C mode and related modes use a flexible mechanism for customizing indentation. C mode indents a source line in two steps: first it classifies the line syntactically according to its contents and context; second, it determines the indentation offset associated by your selected style with the syntactic construct and adds this onto the indentation of the anchor statement.
A style is a named collection of customizations that can be
used in C mode and the related modes. Styles, for a complete description. Emacs comes with several
predefined styles, including
awk. Some of these
styles are primarily intended for one language, but any of them can be
used with any of the languages supported by these modes. To find out
what a style looks like, select it and reindent some code, e.g., by
typing <C-M-q> at the start of a function definition.
To choose a style for the current buffer, use the command C-c .. Specify a style name as an argument (case is not significant). This command affects the current buffer only, and it affects only future invocations of the indentation commands; it does not reindent the code already in the buffer. To reindent the whole buffer in the new style, you can type C-x h C-M-\.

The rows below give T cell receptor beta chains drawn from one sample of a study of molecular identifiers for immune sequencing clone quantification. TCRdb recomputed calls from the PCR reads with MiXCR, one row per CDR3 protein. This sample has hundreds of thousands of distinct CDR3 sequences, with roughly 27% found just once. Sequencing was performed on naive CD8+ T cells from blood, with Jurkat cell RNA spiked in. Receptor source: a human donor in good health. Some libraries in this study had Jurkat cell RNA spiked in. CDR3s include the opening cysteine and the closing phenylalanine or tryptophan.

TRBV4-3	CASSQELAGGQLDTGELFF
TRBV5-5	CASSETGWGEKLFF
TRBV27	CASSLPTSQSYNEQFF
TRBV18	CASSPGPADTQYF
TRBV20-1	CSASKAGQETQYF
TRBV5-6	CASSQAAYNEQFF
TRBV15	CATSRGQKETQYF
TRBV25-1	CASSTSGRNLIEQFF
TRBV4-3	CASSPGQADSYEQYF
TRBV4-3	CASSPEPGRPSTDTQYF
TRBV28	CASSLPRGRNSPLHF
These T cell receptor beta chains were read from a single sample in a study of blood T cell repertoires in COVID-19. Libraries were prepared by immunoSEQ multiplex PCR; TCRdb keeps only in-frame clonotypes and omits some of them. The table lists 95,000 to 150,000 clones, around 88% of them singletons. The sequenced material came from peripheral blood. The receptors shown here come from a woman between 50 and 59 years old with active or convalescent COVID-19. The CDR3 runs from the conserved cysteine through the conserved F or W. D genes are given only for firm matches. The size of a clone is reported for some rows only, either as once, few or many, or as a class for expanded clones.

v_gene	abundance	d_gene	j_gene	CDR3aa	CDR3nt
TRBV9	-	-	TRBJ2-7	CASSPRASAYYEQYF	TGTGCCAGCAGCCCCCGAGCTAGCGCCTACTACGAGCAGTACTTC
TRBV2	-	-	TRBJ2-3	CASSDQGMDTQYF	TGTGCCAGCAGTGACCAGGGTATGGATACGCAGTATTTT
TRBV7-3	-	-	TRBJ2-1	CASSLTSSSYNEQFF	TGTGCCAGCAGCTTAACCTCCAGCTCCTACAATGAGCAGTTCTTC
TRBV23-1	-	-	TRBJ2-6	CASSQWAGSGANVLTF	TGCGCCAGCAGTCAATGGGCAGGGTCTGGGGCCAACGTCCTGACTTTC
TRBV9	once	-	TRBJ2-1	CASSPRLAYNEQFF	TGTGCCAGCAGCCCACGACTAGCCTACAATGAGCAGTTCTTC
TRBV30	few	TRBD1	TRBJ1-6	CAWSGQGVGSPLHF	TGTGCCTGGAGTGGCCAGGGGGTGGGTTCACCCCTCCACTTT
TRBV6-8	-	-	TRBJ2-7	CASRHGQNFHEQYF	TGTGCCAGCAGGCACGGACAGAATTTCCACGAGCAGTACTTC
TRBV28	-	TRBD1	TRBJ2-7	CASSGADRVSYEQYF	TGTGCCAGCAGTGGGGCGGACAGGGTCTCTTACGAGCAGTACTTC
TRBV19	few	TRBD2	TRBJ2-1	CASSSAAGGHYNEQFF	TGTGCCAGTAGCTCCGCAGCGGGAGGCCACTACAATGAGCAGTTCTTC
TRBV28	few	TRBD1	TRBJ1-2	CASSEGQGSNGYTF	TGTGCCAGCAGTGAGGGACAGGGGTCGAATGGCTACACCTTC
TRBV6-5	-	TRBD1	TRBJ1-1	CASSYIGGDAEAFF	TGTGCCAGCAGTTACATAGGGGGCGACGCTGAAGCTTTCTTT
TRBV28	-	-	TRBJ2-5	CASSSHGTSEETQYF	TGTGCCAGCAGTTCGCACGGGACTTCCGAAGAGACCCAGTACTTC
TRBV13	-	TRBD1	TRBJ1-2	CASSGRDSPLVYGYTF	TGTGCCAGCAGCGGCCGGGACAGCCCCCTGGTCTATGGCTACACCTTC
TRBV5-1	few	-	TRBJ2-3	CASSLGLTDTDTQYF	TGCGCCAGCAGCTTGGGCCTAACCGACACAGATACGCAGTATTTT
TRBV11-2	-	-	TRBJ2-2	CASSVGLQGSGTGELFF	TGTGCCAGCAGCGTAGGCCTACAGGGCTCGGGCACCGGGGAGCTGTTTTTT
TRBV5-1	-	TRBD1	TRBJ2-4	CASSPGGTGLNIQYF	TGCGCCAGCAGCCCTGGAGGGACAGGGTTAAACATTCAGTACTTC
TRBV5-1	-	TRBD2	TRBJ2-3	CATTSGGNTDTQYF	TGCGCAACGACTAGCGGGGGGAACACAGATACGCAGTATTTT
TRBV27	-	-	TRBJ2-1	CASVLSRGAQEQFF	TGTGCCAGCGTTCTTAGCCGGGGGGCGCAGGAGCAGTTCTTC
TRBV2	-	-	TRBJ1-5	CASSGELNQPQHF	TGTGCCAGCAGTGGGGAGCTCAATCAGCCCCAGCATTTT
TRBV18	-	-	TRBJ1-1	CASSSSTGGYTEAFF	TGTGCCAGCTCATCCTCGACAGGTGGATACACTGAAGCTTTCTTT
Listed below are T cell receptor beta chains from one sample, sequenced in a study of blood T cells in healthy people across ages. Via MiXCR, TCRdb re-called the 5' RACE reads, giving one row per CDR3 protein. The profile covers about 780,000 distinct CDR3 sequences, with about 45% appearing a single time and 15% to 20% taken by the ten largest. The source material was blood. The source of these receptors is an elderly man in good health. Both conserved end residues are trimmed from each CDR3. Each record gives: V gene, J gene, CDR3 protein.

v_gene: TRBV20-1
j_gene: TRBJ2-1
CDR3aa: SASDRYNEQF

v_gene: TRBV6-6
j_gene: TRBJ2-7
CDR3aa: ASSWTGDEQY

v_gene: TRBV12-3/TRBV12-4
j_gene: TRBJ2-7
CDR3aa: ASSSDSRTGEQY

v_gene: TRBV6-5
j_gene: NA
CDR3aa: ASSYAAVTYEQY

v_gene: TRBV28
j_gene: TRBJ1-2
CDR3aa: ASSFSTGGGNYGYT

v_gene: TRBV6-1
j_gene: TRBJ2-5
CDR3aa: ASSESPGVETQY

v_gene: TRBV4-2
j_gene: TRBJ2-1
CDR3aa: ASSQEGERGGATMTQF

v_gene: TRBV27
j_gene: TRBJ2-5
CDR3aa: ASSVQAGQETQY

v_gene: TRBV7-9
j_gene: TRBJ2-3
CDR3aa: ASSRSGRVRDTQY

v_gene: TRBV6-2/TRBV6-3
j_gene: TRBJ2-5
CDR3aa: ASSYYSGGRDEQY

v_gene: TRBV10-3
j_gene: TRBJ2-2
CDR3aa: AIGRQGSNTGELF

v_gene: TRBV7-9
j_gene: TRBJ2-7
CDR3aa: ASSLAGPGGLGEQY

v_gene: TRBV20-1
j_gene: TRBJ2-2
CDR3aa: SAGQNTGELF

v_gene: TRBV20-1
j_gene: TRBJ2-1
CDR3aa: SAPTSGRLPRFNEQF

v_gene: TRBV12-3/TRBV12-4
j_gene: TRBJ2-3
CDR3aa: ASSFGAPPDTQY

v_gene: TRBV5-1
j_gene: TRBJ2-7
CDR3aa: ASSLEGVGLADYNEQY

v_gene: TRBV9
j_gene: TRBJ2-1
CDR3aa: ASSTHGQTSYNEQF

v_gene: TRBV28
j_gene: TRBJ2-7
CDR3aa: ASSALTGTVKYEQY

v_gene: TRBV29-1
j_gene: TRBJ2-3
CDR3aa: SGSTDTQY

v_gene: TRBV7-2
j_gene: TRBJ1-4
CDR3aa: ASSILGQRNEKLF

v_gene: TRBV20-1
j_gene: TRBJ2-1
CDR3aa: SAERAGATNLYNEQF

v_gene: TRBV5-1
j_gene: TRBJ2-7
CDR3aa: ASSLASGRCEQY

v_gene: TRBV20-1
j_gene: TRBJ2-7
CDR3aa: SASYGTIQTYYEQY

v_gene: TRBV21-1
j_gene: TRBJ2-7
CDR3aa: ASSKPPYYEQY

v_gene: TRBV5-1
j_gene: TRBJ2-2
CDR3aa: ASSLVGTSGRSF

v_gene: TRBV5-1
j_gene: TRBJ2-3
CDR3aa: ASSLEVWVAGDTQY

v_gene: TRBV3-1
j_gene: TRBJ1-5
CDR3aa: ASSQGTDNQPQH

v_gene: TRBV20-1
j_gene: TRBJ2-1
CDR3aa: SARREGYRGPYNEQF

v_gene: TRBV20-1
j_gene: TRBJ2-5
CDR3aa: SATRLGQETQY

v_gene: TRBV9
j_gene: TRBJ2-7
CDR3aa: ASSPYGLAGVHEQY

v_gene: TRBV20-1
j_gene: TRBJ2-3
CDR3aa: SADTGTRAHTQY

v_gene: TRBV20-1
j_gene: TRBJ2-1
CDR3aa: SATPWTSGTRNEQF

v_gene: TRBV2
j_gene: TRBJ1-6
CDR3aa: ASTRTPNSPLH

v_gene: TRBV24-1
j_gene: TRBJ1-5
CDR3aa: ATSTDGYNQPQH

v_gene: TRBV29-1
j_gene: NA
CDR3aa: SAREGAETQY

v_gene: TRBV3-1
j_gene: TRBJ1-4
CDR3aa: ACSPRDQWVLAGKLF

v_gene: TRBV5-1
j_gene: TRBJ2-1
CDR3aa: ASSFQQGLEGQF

You can also set the variable
c-default-style to specify the
default style for various major modes. Its value should be either the
style's name (a string) or an alist, in which each element specifies
one major mode and which indentation style to use for it. For
(setq c-default-style '((java-mode . "java") (awk-mode . "awk") (other . "gnu")))
specifies explicit choices for Java and AWK modes, and the default ‘gnu’ style for the other C-like modes. (These settings are actually the defaults.) This variable takes effect when you select one of the C-like major modes; thus, if you specify a new default style for Java mode, you can make it take effect in an existing Java mode buffer by typing M-x java-mode there.
gnu style specifies the formatting recommended by the GNU
Project for C; it is the default, so as to encourage use of our
See Indentation Engine Basics, and Customizing Indentation, for more information on customizing indentation for C and related modes, including how to override parts of an existing style and how to define your own styles.
As an alternative to specifying a style, you can tell Emacs to guess a style by typing M-x c-guess in a sample code buffer. You can then apply the guessed style to other buffers with M-x c-guess-install. See Guessing the Style, for details.